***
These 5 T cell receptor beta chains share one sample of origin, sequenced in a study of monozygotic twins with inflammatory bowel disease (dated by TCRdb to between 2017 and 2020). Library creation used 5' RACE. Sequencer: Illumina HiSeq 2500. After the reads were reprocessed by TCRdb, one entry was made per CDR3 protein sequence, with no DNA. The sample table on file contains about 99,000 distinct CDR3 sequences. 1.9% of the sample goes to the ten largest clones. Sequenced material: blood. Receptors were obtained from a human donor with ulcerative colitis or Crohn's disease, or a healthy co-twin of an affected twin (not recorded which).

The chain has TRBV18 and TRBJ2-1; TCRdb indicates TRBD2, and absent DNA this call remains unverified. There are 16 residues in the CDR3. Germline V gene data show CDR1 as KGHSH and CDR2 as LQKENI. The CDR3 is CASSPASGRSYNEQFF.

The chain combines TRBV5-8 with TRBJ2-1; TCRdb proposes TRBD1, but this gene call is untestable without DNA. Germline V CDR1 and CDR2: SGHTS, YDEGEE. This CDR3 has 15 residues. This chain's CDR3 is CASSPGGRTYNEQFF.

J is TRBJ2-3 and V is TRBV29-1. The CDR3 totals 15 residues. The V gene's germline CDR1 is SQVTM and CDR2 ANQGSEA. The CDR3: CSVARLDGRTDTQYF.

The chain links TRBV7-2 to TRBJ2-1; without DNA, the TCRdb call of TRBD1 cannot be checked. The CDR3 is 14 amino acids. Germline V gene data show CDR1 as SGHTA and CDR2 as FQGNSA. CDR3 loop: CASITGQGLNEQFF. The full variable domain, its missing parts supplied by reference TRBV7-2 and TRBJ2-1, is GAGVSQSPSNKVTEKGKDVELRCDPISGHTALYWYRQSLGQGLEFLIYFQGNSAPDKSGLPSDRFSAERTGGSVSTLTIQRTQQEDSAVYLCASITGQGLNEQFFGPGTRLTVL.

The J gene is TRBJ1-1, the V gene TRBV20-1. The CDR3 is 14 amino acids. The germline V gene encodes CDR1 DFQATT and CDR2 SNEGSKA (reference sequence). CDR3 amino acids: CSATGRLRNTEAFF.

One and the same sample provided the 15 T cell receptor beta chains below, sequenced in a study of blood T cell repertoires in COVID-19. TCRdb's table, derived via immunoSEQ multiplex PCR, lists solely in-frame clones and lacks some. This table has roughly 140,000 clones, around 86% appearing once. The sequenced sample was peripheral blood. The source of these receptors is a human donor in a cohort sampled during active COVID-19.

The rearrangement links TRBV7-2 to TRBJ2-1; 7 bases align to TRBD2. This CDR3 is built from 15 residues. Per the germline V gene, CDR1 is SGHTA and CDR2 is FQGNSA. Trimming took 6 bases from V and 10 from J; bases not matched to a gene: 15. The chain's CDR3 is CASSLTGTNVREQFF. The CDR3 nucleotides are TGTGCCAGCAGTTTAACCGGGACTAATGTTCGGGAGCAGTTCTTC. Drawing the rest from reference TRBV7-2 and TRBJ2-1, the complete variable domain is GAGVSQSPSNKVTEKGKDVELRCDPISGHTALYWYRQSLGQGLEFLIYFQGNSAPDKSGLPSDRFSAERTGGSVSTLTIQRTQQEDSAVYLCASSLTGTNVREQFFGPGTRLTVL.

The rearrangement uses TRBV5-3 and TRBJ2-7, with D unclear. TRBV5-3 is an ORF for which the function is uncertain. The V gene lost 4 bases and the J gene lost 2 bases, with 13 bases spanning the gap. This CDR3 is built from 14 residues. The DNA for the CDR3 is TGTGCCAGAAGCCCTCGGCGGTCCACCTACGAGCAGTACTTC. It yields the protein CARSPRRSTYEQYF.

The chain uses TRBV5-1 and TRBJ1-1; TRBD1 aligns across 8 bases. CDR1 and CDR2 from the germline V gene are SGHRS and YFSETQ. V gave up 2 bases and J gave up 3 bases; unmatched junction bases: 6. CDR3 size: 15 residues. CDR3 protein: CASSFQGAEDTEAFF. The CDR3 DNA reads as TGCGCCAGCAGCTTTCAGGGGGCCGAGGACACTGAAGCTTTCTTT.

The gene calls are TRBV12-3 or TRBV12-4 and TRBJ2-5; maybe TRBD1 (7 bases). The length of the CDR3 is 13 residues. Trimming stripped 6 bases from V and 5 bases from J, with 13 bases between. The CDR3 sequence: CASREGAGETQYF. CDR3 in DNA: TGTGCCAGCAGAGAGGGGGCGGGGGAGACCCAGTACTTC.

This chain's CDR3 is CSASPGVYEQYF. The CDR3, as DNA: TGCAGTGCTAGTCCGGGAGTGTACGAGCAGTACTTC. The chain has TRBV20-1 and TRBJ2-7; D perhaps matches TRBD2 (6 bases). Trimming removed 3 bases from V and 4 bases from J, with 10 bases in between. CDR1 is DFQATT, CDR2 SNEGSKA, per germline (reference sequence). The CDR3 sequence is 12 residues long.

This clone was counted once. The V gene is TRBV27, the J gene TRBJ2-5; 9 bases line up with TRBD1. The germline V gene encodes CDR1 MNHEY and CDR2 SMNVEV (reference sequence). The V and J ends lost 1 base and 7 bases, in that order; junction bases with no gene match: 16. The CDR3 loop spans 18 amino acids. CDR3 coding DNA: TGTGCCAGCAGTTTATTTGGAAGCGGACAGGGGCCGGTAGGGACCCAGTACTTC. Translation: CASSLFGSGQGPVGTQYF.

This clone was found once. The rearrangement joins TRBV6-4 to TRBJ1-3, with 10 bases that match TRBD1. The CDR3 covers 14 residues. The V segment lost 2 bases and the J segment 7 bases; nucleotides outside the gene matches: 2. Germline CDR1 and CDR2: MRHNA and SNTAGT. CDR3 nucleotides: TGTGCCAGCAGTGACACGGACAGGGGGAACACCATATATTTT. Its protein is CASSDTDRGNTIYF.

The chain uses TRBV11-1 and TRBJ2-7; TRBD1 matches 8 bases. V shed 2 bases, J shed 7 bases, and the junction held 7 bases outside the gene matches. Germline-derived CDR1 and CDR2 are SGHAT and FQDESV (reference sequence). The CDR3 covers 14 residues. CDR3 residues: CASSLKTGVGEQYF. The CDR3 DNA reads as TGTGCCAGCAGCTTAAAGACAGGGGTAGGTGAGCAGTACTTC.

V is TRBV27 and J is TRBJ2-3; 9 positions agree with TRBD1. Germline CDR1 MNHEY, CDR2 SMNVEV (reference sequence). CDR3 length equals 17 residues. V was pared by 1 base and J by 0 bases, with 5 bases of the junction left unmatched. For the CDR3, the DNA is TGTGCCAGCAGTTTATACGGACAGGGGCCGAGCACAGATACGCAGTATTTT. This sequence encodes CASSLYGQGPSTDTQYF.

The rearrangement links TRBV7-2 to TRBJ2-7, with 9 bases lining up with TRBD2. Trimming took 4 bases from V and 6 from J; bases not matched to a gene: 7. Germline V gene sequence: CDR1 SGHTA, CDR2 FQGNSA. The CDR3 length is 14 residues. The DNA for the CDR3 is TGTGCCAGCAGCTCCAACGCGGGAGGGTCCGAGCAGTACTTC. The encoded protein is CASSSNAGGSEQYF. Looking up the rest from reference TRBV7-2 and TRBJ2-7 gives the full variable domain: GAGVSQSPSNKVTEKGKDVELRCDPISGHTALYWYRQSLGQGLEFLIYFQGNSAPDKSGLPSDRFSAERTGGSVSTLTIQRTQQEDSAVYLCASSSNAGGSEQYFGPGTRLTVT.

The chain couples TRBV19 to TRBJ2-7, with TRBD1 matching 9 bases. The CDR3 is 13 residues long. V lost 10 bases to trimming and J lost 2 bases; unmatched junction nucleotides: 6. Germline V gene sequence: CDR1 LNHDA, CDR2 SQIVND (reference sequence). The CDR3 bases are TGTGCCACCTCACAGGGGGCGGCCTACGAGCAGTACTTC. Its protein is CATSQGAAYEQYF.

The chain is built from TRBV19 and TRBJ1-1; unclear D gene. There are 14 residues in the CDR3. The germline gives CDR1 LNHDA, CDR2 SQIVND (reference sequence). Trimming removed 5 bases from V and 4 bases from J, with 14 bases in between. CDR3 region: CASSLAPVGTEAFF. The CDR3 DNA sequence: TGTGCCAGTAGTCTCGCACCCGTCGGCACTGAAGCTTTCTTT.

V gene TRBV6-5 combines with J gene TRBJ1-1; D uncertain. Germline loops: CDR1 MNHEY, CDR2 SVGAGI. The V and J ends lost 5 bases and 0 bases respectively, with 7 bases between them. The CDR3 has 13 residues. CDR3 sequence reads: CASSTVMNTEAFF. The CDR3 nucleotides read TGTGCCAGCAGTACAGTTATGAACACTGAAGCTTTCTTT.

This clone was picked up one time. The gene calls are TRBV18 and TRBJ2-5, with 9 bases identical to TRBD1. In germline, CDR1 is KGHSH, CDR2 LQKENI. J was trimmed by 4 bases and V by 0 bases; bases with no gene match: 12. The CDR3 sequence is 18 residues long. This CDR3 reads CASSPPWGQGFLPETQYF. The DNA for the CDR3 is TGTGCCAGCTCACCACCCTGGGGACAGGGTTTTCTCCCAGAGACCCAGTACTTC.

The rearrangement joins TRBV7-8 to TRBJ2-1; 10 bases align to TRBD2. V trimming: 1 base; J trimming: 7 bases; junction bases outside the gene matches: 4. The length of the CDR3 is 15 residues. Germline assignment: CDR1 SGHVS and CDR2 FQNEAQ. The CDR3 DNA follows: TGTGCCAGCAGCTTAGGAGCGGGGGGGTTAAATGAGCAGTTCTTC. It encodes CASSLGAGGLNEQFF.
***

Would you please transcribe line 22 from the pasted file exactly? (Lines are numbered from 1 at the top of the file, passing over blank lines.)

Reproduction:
The rearrangement joins TRBV7-8 to TRBJ2-1; 10 bases align to TRBD2. V trimming: 1 base; J trimming: 7 bases; junction bases outside the gene matches: 4. The length of the CDR3 is 15 residues. Germline assignment: CDR1 SGHVS and CDR2 FQNEAQ. The CDR3 DNA follows: TGTGCCAGCAGCTTAGGAGCGGGGGGGTTAAATGAGCAGTTCTTC. It encodes CASSLGAGGLNEQFF.